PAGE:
Erythorbic acid

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Erythorbic acid
D-Erythorbic acid.svg
Erythorbic-acid-3D-balls.png
Identifiers
CAS number 89-65-6 YesY
PubChem 6981
ChemSpider 16736142 YesY
UNII 311332OII1 YesY
ChEBI CHEBI:51438 YesY
Jmol-3D images Image 1
Properties
Molecular formula C6H8O6
Molar mass 176.12 g mol−1
Density 0.704 g/cm3
Melting point 164–172 °C (decomposes)
Acidity (pKa) 2.1
Except where noted otherwise, data are given for materials in their standard state (at 25 °C (77 °F), 100 kPa)
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Infobox references

Erythorbic acid (isoascorbic acid, D-araboascorbic acid)is a stereoisomer of ascorbic acid (vitamin C).[1] It is a natural product, a vegetable-derived food additive produced from sucrose. It is denoted by E number E315, and is widely used as an antioxidant in processed foods.[2]

Clinical trials have been conducted to investigate aspects of the nutritional value of erythorbic acid. One such trial investigated the effects of erythorbic acid on vitamin C metabolism in young women; no effect on vitamin C uptake or clearance from the body was found.[3] A later study found that erythorbic acid is a potent enhancer of nonheme-iron absorption.[4]

Since the U.S. Food and Drug Administration banned the use of sulfites as a preservative in foods intended to be eaten fresh (such as salad bar ingredients), the use of erythorbic acid as a food preservative has increased.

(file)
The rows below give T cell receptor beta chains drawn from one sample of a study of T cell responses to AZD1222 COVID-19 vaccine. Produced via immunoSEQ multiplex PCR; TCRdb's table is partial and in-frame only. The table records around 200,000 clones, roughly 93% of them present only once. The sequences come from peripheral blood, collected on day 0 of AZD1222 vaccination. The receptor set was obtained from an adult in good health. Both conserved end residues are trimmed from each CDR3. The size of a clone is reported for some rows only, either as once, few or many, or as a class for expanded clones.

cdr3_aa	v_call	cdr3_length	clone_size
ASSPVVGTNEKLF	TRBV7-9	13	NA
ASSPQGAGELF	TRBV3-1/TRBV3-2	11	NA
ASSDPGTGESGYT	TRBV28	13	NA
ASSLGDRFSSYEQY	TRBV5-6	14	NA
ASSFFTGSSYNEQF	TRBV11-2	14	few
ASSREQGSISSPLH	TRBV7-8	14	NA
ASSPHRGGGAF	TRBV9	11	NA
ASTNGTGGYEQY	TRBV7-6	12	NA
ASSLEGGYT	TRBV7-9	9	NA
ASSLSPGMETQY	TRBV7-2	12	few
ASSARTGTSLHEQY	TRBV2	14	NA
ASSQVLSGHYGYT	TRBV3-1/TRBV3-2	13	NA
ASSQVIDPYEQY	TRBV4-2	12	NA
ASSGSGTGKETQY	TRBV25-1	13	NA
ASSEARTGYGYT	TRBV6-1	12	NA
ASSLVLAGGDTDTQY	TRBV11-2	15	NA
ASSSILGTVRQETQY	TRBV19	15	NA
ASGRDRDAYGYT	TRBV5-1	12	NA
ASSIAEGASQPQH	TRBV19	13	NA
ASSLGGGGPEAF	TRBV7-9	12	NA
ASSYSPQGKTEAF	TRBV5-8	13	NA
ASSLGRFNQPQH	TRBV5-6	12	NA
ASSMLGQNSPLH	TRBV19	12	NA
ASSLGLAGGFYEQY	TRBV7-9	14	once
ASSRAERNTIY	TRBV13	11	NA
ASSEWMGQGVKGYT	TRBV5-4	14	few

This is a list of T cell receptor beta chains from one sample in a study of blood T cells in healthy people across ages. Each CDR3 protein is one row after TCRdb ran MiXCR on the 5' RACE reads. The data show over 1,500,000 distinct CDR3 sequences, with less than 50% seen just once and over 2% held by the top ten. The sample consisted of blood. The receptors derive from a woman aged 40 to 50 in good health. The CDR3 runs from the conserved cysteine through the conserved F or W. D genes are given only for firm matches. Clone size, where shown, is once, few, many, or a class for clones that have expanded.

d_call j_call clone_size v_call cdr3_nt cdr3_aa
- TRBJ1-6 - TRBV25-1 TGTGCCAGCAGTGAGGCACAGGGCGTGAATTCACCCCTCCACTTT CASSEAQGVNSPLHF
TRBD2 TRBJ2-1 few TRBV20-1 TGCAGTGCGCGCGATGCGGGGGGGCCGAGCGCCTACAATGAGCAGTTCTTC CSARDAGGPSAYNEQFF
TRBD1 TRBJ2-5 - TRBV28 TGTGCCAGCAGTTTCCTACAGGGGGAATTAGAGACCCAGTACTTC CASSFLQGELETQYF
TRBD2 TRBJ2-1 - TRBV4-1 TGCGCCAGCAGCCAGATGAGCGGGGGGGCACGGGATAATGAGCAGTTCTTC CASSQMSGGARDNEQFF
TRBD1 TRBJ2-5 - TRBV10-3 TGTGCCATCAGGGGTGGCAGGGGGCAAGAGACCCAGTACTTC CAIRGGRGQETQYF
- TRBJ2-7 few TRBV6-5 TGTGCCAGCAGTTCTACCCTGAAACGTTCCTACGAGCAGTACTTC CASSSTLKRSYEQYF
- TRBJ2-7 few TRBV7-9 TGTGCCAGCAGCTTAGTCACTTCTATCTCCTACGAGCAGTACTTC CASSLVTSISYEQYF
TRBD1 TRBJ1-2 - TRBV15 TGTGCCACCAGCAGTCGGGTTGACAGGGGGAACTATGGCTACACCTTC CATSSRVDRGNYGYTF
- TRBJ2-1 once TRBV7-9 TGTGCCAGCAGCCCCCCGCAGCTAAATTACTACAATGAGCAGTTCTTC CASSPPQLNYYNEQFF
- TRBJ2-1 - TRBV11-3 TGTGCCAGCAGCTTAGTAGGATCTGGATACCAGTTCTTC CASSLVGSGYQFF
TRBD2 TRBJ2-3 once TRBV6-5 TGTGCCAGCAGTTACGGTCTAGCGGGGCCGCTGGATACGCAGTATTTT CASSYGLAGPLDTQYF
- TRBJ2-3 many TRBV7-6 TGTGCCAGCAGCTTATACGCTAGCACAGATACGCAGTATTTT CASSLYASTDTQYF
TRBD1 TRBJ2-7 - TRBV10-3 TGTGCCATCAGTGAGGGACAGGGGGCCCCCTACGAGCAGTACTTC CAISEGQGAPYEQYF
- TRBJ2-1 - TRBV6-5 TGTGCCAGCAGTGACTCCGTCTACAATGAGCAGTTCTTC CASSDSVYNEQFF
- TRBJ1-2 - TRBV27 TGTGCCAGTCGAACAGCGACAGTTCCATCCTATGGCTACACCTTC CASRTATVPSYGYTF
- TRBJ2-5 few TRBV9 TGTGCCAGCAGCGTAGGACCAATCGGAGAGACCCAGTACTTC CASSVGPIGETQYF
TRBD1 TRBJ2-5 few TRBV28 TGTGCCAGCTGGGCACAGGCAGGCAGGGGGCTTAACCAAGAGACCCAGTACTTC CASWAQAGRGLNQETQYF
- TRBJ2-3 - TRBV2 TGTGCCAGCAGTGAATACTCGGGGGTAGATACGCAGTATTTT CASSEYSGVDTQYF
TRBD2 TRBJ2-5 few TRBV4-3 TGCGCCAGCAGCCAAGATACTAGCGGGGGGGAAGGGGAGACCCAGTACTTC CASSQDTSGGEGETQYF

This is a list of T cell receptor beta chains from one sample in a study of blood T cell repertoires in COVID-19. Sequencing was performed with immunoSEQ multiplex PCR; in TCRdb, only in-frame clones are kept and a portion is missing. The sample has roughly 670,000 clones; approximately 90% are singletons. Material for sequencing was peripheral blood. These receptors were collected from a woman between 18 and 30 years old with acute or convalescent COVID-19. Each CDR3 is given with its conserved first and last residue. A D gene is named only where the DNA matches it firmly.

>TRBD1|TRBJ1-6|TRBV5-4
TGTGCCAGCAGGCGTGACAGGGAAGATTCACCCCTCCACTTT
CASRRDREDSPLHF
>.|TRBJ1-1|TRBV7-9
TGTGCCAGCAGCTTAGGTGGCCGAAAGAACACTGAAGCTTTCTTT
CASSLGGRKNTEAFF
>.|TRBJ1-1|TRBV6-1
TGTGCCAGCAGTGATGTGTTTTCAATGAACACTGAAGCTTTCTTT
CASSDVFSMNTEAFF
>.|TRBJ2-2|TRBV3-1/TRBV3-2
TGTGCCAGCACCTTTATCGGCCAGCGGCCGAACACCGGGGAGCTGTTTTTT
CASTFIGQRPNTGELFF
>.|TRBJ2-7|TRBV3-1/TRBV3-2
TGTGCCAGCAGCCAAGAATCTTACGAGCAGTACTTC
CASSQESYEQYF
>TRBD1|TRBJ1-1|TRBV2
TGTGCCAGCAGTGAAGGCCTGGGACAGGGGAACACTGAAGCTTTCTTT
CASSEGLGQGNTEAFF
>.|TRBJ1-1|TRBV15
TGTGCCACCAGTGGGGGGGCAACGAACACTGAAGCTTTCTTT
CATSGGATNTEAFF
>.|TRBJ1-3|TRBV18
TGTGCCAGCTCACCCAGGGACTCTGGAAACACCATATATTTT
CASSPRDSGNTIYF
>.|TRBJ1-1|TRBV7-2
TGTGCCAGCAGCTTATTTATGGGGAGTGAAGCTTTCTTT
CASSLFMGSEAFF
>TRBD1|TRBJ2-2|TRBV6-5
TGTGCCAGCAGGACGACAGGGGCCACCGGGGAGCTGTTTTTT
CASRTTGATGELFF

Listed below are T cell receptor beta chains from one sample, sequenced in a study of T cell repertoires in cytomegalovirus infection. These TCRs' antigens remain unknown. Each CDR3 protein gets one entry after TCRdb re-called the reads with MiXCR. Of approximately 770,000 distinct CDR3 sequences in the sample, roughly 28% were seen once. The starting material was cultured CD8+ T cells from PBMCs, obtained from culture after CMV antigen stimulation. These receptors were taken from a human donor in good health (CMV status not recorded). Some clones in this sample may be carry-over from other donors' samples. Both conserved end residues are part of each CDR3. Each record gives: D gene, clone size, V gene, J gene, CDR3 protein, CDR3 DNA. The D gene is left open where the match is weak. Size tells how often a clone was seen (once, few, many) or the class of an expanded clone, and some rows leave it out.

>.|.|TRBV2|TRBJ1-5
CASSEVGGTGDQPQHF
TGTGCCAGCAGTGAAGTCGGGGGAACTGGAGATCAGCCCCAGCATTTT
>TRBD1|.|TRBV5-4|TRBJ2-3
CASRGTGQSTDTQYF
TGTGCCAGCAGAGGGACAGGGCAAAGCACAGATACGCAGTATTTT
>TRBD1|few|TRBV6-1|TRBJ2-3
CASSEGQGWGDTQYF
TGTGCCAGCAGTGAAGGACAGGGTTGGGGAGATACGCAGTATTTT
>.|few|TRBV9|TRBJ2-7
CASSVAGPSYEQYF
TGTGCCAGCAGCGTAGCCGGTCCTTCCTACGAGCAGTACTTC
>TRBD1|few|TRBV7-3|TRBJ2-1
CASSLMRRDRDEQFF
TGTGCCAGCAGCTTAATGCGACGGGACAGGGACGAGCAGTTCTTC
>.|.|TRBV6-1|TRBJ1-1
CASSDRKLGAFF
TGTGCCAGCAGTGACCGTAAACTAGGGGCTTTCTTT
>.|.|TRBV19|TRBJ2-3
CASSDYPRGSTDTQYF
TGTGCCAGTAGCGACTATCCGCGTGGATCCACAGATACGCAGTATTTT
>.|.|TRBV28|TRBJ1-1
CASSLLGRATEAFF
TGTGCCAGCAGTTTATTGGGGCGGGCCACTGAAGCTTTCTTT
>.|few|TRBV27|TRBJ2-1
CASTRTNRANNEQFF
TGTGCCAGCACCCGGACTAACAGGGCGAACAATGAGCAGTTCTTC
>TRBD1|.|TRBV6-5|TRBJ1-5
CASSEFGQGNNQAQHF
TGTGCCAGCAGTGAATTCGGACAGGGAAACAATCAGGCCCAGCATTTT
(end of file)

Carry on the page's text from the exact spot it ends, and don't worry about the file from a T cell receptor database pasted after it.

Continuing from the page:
It is also used as a preservative in cured meats and frozen vegetables.[5]

See also[edit]

References[edit]

  1. ^ Erythorbic acid and its sodium salt Dr R. Walker, Professor of Food Science, Department of Biochemistry, University of Surrey, England.
  2. ^ Current EU approved additives and their E Numbers, Food Standards Agency
  3. ^ Sauberlich, HE; Tamura T; Craig CB; Freeberg LE; Liu T (September 1996). "Effects of erythorbic acid on vitamin C metabolism in young women". American Journal of Clinical Nutrition 64 (3): pp. 336–46. PMID 8780343. 
  4. ^ Fidler, MC; Davidsson L; Zeder C; Hurrell RF (January 2004). "Erythorbic acid is a potent enhancer of nonheme-iron absorption". American Journal of Clinical Nutrition 79 (1): 99–102. PMID 14684404. 
  5. ^ Hui YH (2006). Handbook of Food Science, Technology and Engineering. CRC Press. pp. 83–32. ISBN 0-8493-9848-7.